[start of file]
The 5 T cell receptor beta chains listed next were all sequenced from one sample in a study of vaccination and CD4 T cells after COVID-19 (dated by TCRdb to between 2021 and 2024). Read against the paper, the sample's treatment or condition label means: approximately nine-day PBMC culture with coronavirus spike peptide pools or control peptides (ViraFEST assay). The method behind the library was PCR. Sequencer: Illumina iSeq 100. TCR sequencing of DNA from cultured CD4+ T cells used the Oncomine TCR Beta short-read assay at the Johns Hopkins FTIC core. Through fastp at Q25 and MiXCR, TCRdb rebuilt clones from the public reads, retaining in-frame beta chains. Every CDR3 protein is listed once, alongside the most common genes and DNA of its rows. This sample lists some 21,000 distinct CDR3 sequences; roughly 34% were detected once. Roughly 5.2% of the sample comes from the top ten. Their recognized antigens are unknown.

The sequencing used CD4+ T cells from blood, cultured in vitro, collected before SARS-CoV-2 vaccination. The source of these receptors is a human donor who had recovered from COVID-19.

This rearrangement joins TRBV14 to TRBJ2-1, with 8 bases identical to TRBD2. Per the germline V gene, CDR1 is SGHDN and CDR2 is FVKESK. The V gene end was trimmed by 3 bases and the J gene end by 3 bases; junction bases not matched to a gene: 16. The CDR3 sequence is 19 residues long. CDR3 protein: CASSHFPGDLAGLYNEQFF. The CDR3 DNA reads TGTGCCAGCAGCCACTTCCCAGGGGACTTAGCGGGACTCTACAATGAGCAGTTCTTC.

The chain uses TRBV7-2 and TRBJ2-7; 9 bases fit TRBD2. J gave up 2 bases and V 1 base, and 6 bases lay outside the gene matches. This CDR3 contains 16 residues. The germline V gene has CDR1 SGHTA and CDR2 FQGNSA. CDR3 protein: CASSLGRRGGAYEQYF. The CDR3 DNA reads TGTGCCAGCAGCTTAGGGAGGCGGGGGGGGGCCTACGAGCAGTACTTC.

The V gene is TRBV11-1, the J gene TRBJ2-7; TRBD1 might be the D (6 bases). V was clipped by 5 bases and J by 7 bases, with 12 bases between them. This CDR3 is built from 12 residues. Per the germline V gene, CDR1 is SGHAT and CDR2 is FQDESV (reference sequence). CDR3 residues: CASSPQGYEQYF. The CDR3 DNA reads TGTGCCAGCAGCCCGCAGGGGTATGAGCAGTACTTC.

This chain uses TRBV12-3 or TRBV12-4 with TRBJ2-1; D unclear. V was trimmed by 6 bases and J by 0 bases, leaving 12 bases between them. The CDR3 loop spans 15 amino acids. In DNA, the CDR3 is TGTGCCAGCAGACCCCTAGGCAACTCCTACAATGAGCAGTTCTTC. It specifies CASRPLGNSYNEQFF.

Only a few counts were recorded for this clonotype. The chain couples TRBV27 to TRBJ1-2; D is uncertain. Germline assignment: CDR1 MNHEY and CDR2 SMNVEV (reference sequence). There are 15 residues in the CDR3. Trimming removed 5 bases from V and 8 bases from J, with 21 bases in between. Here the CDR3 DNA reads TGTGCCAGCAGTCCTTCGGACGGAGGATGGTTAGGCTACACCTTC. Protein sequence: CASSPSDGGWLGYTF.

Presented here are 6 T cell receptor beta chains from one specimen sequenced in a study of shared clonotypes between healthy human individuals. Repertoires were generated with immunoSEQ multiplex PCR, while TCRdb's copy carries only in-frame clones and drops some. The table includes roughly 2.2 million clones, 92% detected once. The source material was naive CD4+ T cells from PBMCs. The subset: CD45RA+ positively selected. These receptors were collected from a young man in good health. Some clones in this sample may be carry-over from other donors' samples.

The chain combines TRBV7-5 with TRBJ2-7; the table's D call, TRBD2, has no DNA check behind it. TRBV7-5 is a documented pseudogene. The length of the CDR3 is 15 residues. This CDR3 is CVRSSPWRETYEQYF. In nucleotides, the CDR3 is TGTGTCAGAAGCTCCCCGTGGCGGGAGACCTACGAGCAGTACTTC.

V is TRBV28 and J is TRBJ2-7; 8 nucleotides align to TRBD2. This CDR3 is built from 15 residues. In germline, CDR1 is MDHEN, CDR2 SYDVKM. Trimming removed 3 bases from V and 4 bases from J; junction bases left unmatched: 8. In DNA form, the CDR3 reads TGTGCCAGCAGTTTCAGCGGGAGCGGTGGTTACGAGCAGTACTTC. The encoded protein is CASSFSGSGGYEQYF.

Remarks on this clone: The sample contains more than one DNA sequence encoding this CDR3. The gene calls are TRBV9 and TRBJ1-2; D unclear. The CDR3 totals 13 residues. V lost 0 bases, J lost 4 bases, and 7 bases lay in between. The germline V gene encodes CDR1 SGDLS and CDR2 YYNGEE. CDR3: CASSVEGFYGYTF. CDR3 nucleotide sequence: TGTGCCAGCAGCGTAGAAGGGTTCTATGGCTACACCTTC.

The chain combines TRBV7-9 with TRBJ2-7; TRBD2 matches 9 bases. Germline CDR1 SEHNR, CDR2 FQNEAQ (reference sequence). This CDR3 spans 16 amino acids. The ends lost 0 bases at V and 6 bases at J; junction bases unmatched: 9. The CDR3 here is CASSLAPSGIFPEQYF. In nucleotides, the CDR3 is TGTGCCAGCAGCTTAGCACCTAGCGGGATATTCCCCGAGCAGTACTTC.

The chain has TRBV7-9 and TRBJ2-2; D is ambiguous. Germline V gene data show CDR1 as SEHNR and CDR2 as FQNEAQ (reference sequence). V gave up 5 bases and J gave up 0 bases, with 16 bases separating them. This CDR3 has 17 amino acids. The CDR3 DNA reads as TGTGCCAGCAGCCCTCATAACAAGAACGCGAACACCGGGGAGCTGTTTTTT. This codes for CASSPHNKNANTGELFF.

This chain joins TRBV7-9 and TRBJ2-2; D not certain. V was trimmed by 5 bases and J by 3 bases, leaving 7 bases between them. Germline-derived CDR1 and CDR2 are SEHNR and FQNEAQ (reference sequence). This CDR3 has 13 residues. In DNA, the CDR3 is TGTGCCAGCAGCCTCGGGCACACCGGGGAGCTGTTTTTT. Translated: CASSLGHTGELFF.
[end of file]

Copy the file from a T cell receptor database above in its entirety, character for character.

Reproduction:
The 5 T cell receptor beta chains listed next were all sequenced from one sample in a study of vaccination and CD4 T cells after COVID-19 (dated by TCRdb to between 2021 and 2024). Read against the paper, the sample's treatment or condition label means: approximately nine-day PBMC culture with coronavirus spike peptide pools or control peptides (ViraFEST assay). The method behind the library was PCR. Sequencer: Illumina iSeq 100. TCR sequencing of DNA from cultured CD4+ T cells used the Oncomine TCR Beta short-read assay at the Johns Hopkins FTIC core. Through fastp at Q25 and MiXCR, TCRdb rebuilt clones from the public reads, retaining in-frame beta chains. Every CDR3 protein is listed once, alongside the most common genes and DNA of its rows. This sample lists some 21,000 distinct CDR3 sequences; roughly 34% were detected once. Roughly 5.2% of the sample comes from the top ten. Their recognized antigens are unknown.

The sequencing used CD4+ T cells from blood, cultured in vitro, collected before SARS-CoV-2 vaccination. The source of these receptors is a human donor who had recovered from COVID-19.

This rearrangement joins TRBV14 to TRBJ2-1, with 8 bases identical to TRBD2. Per the germline V gene, CDR1 is SGHDN and CDR2 is FVKESK. The V gene end was trimmed by 3 bases and the J gene end by 3 bases; junction bases not matched to a gene: 16. The CDR3 sequence is 19 residues long. CDR3 protein: CASSHFPGDLAGLYNEQFF. The CDR3 DNA reads TGTGCCAGCAGCCACTTCCCAGGGGACTTAGCGGGACTCTACAATGAGCAGTTCTTC.

The chain uses TRBV7-2 and TRBJ2-7; 9 bases fit TRBD2. J gave up 2 bases and V 1 base, and 6 bases lay outside the gene matches. This CDR3 contains 16 residues. The germline V gene has CDR1 SGHTA and CDR2 FQGNSA. CDR3 protein: CASSLGRRGGAYEQYF. The CDR3 DNA reads TGTGCCAGCAGCTTAGGGAGGCGGGGGGGGGCCTACGAGCAGTACTTC.

The V gene is TRBV11-1, the J gene TRBJ2-7; TRBD1 might be the D (6 bases). V was clipped by 5 bases and J by 7 bases, with 12 bases between them. This CDR3 is built from 12 residues. Per the germline V gene, CDR1 is SGHAT and CDR2 is FQDESV (reference sequence). CDR3 residues: CASSPQGYEQYF. The CDR3 DNA reads TGTGCCAGCAGCCCGCAGGGGTATGAGCAGTACTTC.

This chain uses TRBV12-3 or TRBV12-4 with TRBJ2-1; D unclear. V was trimmed by 6 bases and J by 0 bases, leaving 12 bases between them. The CDR3 loop spans 15 amino acids. In DNA, the CDR3 is TGTGCCAGCAGACCCCTAGGCAACTCCTACAATGAGCAGTTCTTC. It specifies CASRPLGNSYNEQFF.

Only a few counts were recorded for this clonotype. The chain couples TRBV27 to TRBJ1-2; D is uncertain. Germline assignment: CDR1 MNHEY and CDR2 SMNVEV (reference sequence). There are 15 residues in the CDR3. Trimming removed 5 bases from V and 8 bases from J, with 21 bases in between. Here the CDR3 DNA reads TGTGCCAGCAGTCCTTCGGACGGAGGATGGTTAGGCTACACCTTC. Protein sequence: CASSPSDGGWLGYTF.

Presented here are 6 T cell receptor beta chains from one specimen sequenced in a study of shared clonotypes between healthy human individuals. Repertoires were generated with immunoSEQ multiplex PCR, while TCRdb's copy carries only in-frame clones and drops some. The table includes roughly 2.2 million clones, 92% detected once. The source material was naive CD4+ T cells from PBMCs. The subset: CD45RA+ positively selected. These receptors were collected from a young man in good health. Some clones in this sample may be carry-over from other donors' samples.

The chain combines TRBV7-5 with TRBJ2-7; the table's D call, TRBD2, has no DNA check behind it. TRBV7-5 is a documented pseudogene. The length of the CDR3 is 15 residues. This CDR3 is CVRSSPWRETYEQYF. In nucleotides, the CDR3 is TGTGTCAGAAGCTCCCCGTGGCGGGAGACCTACGAGCAGTACTTC.

V is TRBV28 and J is TRBJ2-7; 8 nucleotides align to TRBD2. This CDR3 is built from 15 residues. In germline, CDR1 is MDHEN, CDR2 SYDVKM. Trimming removed 3 bases from V and 4 bases from J; junction bases left unmatched: 8. In DNA form, the CDR3 reads TGTGCCAGCAGTTTCAGCGGGAGCGGTGGTTACGAGCAGTACTTC. The encoded protein is CASSFSGSGGYEQYF.

Remarks on this clone: The sample contains more than one DNA sequence encoding this CDR3. The gene calls are TRBV9 and TRBJ1-2; D unclear. The CDR3 totals 13 residues. V lost 0 bases, J lost 4 bases, and 7 bases lay in between. The germline V gene encodes CDR1 SGDLS and CDR2 YYNGEE. CDR3: CASSVEGFYGYTF. CDR3 nucleotide sequence: TGTGCCAGCAGCGTAGAAGGGTTCTATGGCTACACCTTC.

The chain combines TRBV7-9 with TRBJ2-7; TRBD2 matches 9 bases. Germline CDR1 SEHNR, CDR2 FQNEAQ (reference sequence). This CDR3 spans 16 amino acids. The ends lost 0 bases at V and 6 bases at J; junction bases unmatched: 9. The CDR3 here is CASSLAPSGIFPEQYF. In nucleotides, the CDR3 is TGTGCCAGCAGCTTAGCACCTAGCGGGATATTCCCCGAGCAGTACTTC.

The chain has TRBV7-9 and TRBJ2-2; D is ambiguous. Germline V gene data show CDR1 as SEHNR and CDR2 as FQNEAQ (reference sequence). V gave up 5 bases and J gave up 0 bases, with 16 bases separating them. This CDR3 has 17 amino acids. The CDR3 DNA reads as TGTGCCAGCAGCCCTCATAACAAGAACGCGAACACCGGGGAGCTGTTTTTT. This codes for CASSPHNKNANTGELFF.

This chain joins TRBV7-9 and TRBJ2-2; D not certain. V was trimmed by 5 bases and J by 3 bases, leaving 7 bases between them. Germline-derived CDR1 and CDR2 are SEHNR and FQNEAQ (reference sequence). This CDR3 has 13 residues. In DNA, the CDR3 is TGTGCCAGCAGCCTCGGGCACACCGGGGAGCTGTTTTTT. Translated: CASSLGHTGELFF.